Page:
I'd say that the fundamental property of pointers is that, in the
relevant domain, there exists an injective map from set the "pointees"
to the set of pointers (the "address of" operator, for plain pointers)
and a surjective map from the set of pointer to the set of "pointees"
(the "dereference" operator, for plain pointer).

UUIDs fit that definition. If you label each, say, database record
with a UUID, there's a surjective map from the UUID to the record
(with something like "SELECT ... WHERE id = @id" in SQL), and an
injective map from the record to the UUID (by looking at the id field
in the record).

> As for uuid I do not see how it can be treated as a pointer when the pointer's property is to *share* and the uuid's property is to be unique.

No. A uuid object's property is not to be unique. If u == v was
never true when u and v were uuids, they'd be completely useless.

> Surely, we copy a uuid around (i.e. making several copies of the same).

So the uuid objects aren't unique. The "unique" in the name means
that *map* from UUID to resource is Injective, giving a unique
resource in the codomain of the map.

> Surely, internally, those copies can even share the same
implementation (via ref.-counting). Still, those are "technicalities".
For all external purposes uuid is a value-semantics class (and the
discussed class is implemented that way). Therefore, my interpretation
> uuid id; // Give me the best you (OS/infrastructure) can come up with
> uuid id(some-gen); // I know better. Give me what I am asking for.
> uuid id(uuid::null()); // Do not want anything but have to have this placeholder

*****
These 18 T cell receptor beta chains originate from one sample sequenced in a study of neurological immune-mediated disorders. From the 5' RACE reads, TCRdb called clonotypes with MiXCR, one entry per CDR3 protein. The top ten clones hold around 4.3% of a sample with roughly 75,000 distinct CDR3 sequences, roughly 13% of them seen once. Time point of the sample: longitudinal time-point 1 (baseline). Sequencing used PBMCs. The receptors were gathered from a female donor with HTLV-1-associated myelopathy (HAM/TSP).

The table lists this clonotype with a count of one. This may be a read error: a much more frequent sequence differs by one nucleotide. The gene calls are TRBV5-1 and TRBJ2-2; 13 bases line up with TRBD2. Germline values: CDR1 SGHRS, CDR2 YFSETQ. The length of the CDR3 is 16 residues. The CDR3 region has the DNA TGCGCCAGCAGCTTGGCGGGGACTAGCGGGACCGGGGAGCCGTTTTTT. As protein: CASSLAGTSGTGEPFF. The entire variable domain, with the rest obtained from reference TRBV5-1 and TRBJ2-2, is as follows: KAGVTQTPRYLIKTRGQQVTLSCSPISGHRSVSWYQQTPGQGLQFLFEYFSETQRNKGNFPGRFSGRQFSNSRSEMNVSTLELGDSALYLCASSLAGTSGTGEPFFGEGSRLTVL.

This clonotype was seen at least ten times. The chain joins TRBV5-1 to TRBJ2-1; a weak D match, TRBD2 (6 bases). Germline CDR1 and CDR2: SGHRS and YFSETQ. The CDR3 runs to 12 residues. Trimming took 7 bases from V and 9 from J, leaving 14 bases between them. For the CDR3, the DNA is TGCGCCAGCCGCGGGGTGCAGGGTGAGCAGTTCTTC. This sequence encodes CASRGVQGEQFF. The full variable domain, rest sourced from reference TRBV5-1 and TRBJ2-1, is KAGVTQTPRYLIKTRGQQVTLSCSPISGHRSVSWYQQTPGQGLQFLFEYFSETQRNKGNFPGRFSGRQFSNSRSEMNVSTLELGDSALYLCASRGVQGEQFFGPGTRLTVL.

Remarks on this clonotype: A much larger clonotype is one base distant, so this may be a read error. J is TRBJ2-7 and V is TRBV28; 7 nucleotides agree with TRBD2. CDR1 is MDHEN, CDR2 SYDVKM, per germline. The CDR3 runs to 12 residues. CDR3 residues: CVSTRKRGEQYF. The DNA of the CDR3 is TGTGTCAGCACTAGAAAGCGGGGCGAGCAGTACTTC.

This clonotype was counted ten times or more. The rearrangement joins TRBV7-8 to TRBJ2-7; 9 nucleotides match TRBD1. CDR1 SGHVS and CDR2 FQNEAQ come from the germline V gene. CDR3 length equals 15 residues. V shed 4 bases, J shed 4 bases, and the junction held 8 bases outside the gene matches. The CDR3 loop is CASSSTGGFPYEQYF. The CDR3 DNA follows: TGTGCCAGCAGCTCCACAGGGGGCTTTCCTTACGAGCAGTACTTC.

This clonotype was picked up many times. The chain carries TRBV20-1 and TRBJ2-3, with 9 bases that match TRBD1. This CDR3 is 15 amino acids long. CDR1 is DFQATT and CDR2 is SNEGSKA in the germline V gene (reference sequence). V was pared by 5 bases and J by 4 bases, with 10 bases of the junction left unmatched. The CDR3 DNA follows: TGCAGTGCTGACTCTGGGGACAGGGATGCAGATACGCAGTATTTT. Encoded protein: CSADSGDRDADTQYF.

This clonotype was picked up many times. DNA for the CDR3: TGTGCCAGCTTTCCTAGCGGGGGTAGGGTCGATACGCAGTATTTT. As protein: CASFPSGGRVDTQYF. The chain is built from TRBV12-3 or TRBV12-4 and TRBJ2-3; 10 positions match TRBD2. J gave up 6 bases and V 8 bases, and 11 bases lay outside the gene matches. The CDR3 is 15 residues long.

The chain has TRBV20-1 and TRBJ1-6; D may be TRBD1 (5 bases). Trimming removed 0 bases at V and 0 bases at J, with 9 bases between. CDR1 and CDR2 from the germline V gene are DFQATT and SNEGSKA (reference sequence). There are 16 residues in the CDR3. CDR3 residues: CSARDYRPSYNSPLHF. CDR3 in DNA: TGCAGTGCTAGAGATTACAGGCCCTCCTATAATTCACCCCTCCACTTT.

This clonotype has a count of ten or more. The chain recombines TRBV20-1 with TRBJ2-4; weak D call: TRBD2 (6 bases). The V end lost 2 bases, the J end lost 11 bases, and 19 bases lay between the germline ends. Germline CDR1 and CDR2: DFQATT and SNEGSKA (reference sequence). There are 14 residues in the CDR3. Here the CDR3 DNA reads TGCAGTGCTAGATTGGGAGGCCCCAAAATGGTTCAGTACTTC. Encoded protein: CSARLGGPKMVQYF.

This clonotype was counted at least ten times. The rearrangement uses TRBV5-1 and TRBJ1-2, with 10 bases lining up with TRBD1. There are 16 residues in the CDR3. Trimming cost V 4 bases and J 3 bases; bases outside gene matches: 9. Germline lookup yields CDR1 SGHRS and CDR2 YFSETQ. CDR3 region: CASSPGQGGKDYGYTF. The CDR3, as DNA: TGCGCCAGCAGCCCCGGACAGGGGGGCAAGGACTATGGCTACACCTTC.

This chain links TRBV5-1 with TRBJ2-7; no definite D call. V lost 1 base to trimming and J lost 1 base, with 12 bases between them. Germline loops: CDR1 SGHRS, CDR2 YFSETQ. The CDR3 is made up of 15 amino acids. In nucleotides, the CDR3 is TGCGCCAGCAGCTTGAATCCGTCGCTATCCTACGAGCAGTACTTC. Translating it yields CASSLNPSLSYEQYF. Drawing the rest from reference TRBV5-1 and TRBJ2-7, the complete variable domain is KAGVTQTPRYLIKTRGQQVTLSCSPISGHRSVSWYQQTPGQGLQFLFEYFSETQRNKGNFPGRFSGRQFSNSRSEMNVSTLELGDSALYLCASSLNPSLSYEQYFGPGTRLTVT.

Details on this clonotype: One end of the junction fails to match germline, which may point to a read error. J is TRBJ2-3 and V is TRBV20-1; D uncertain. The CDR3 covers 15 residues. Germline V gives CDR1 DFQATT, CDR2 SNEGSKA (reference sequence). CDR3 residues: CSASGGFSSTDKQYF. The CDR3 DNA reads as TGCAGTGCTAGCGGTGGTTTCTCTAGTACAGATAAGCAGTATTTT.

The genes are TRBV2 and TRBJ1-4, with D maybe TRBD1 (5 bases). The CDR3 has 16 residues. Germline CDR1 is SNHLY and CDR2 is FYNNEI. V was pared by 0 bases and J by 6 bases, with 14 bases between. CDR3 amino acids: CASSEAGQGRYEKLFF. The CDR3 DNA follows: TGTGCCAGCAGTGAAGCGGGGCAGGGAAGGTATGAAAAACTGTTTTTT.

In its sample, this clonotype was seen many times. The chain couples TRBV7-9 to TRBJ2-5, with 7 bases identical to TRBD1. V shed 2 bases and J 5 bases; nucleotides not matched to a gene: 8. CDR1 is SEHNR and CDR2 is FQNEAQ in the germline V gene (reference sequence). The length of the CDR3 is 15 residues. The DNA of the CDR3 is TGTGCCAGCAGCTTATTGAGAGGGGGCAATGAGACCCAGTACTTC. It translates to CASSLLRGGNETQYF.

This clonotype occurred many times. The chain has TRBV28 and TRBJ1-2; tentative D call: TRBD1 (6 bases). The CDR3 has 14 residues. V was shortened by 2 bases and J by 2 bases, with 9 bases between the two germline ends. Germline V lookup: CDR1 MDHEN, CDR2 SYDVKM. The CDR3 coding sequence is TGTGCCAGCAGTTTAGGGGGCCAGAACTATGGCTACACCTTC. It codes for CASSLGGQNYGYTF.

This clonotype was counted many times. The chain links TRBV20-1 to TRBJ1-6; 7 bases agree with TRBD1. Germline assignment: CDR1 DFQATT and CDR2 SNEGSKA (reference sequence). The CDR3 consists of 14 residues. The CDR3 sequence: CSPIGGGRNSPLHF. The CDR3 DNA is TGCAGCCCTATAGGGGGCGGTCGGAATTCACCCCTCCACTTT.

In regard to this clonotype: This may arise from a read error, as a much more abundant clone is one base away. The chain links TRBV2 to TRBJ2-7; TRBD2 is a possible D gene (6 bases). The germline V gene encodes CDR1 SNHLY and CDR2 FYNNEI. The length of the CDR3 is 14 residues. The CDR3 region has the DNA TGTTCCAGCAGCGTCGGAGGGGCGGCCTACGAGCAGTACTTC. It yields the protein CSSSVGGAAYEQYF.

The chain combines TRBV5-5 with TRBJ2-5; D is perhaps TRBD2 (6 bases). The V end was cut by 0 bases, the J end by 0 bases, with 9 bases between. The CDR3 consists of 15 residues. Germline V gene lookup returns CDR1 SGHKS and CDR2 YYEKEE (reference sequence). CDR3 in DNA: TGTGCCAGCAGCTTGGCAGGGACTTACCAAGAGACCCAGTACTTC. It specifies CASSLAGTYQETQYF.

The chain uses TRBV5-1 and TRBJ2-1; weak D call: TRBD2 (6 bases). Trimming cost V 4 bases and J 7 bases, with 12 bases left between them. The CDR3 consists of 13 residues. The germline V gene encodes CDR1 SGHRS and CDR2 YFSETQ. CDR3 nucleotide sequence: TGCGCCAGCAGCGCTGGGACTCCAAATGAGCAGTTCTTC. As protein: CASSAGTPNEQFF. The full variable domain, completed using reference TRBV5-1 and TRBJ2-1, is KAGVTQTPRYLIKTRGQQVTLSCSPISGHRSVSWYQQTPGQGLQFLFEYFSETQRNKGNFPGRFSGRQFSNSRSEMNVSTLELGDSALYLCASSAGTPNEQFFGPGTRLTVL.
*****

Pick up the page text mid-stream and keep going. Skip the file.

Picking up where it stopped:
How is that comment on the latter any different from what the default
constructor for shared_ptr does?

> I bet for portability purposes (and understandable unwillingness to go into every detail) the first will be used overwhelmingly. Some insist that #3 is to be used more often. I disagree as it goes against the C++ grain which states that objects are created when they are needed, i.e. *valid*. To me seeing the following
> int i; // Unusable. Initialized later
> int* p; // Unusable. Initialized later
> uuid id; // Unusable. Initialized later
> is equally worrisome regardless if an object is "uninitialized invalid" (as int) or "initialized invalid" (as uuid).

But what about this?

    int i;
    if (std::cin >> i) ...

You're completely forgetting the other half of using uuids. Yes, you
need to generate UUIDs for each resource, but then someone has to give
you a UUID later. If everything is in the same process, then people
just use pointers, so these UUIDs come from somewhere remote. UUIDs
were invented for RPC.

Take webservices as an example. Yes, you have to generate UUIDs for
the information you make accessible, but it's far more common to have
to read input from someone to get a UUID from them, be that from some
XML stream or from the CHAR field in the database. And the canonical
way to do that in C++ is to use "uuid id; mystream >> id;", just like
lexical_cast does, where the nil constructor (or an uninitialized POD)
is plenty.